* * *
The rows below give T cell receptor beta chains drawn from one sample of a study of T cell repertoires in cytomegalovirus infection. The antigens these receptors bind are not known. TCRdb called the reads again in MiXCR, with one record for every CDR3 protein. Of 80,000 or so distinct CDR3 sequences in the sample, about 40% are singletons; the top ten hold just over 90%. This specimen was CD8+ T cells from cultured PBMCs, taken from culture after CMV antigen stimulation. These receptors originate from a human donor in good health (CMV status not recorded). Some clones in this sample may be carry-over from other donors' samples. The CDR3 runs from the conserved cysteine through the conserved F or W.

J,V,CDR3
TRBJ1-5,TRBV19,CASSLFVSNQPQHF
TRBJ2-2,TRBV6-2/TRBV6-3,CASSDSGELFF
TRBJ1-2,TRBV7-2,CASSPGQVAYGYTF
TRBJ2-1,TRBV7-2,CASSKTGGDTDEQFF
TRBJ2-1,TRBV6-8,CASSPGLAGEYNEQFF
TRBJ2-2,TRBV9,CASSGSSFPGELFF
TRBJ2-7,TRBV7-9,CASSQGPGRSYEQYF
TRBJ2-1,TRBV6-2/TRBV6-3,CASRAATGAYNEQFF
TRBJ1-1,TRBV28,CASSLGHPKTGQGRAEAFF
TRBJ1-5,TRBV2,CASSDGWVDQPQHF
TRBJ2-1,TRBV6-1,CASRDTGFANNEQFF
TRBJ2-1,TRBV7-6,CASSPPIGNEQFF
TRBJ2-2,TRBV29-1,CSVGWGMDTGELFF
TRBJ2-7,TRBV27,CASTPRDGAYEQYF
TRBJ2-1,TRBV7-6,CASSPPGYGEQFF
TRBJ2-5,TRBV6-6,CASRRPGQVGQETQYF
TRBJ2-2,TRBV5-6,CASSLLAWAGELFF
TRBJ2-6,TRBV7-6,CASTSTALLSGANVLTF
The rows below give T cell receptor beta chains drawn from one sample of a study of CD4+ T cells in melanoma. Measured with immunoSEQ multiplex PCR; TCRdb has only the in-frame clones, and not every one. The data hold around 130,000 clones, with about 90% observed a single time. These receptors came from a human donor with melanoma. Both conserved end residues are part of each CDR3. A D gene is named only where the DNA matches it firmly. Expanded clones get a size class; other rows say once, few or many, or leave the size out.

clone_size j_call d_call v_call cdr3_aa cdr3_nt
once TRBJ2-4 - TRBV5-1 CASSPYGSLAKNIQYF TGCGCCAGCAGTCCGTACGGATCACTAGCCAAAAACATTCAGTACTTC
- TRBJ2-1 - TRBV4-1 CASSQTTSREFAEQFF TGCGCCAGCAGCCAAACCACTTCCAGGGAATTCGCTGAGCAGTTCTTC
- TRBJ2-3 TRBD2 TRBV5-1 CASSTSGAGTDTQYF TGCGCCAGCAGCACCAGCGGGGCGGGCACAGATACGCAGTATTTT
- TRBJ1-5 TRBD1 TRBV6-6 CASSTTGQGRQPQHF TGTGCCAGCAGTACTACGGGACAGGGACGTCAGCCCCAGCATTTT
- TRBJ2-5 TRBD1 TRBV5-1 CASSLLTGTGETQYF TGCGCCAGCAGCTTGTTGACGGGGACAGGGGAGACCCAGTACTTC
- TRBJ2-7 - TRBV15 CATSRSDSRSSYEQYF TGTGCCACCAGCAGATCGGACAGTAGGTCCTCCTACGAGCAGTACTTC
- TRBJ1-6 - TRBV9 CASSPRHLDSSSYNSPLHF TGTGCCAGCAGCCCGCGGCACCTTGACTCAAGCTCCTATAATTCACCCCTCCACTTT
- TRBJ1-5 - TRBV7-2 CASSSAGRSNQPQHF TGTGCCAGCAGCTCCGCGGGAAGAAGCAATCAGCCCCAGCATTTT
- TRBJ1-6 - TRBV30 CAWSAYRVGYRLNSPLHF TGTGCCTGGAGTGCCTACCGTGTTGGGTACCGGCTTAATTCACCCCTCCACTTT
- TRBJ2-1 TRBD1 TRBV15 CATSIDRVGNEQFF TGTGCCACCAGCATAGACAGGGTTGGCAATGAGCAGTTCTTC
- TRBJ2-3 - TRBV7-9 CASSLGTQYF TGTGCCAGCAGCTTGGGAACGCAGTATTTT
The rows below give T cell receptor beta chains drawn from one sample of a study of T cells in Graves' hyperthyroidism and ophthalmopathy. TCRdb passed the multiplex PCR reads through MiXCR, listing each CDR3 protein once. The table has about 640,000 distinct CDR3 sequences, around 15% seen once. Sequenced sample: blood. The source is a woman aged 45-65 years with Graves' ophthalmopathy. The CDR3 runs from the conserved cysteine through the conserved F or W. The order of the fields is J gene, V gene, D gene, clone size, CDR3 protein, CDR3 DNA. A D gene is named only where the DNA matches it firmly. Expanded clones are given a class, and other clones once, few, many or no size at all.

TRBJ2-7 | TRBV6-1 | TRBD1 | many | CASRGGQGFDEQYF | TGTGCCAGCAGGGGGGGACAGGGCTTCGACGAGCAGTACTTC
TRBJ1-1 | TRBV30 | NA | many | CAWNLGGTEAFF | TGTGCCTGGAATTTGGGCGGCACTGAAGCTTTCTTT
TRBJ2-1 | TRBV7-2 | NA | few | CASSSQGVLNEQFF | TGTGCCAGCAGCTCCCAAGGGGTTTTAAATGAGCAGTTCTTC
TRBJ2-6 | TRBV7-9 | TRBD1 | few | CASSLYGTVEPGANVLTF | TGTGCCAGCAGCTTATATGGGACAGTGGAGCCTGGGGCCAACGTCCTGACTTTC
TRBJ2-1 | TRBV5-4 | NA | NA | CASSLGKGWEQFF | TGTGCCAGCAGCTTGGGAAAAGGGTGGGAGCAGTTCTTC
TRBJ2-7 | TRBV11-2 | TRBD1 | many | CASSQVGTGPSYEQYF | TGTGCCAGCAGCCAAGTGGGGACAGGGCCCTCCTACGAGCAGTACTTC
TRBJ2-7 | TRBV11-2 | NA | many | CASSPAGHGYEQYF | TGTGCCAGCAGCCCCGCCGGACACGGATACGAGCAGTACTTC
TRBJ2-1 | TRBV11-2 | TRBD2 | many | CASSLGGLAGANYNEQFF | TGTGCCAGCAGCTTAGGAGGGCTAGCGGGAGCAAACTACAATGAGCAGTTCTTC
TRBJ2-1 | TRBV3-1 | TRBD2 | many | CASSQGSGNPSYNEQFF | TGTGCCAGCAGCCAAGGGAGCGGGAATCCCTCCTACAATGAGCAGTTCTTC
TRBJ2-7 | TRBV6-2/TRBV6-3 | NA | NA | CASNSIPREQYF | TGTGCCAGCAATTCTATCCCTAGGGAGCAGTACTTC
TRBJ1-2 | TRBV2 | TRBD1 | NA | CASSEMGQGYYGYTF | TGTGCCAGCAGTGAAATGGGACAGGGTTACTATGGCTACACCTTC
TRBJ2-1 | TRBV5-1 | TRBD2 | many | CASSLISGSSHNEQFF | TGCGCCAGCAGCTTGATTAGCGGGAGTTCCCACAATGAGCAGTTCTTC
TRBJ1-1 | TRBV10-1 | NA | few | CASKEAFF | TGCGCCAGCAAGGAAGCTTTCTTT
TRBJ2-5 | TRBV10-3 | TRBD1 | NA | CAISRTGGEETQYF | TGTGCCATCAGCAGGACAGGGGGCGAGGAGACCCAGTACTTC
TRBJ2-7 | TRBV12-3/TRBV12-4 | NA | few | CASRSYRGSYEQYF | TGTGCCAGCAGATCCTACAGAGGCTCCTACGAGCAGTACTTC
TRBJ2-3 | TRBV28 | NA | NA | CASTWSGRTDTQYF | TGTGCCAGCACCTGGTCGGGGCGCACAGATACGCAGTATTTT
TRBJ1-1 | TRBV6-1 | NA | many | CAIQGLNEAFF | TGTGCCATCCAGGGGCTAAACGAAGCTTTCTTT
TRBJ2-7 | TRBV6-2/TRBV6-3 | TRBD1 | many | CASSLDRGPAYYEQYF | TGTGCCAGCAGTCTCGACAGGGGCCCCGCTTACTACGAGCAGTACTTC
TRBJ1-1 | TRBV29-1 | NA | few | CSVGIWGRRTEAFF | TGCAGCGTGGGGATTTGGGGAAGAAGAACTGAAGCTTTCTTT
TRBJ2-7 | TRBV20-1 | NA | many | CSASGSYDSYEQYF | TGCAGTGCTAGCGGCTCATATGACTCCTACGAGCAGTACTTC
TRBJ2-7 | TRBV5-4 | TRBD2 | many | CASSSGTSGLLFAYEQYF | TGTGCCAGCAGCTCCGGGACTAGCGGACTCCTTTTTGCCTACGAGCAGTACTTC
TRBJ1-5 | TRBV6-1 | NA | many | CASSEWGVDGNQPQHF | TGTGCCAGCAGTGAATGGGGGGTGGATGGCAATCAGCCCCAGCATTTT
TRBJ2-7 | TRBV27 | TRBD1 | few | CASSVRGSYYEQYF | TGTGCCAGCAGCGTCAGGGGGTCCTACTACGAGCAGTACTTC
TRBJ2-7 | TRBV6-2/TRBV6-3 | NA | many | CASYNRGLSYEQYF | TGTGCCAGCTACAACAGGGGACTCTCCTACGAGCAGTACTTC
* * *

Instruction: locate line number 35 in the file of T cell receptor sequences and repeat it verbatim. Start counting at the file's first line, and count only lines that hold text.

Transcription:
TRBJ2-7 | TRBV6-1 | TRBD1 | many | CASRGGQGFDEQYF | TGTGCCAGCAGGGGGGGACAGGGCTTCGACGAGCAGTACTTC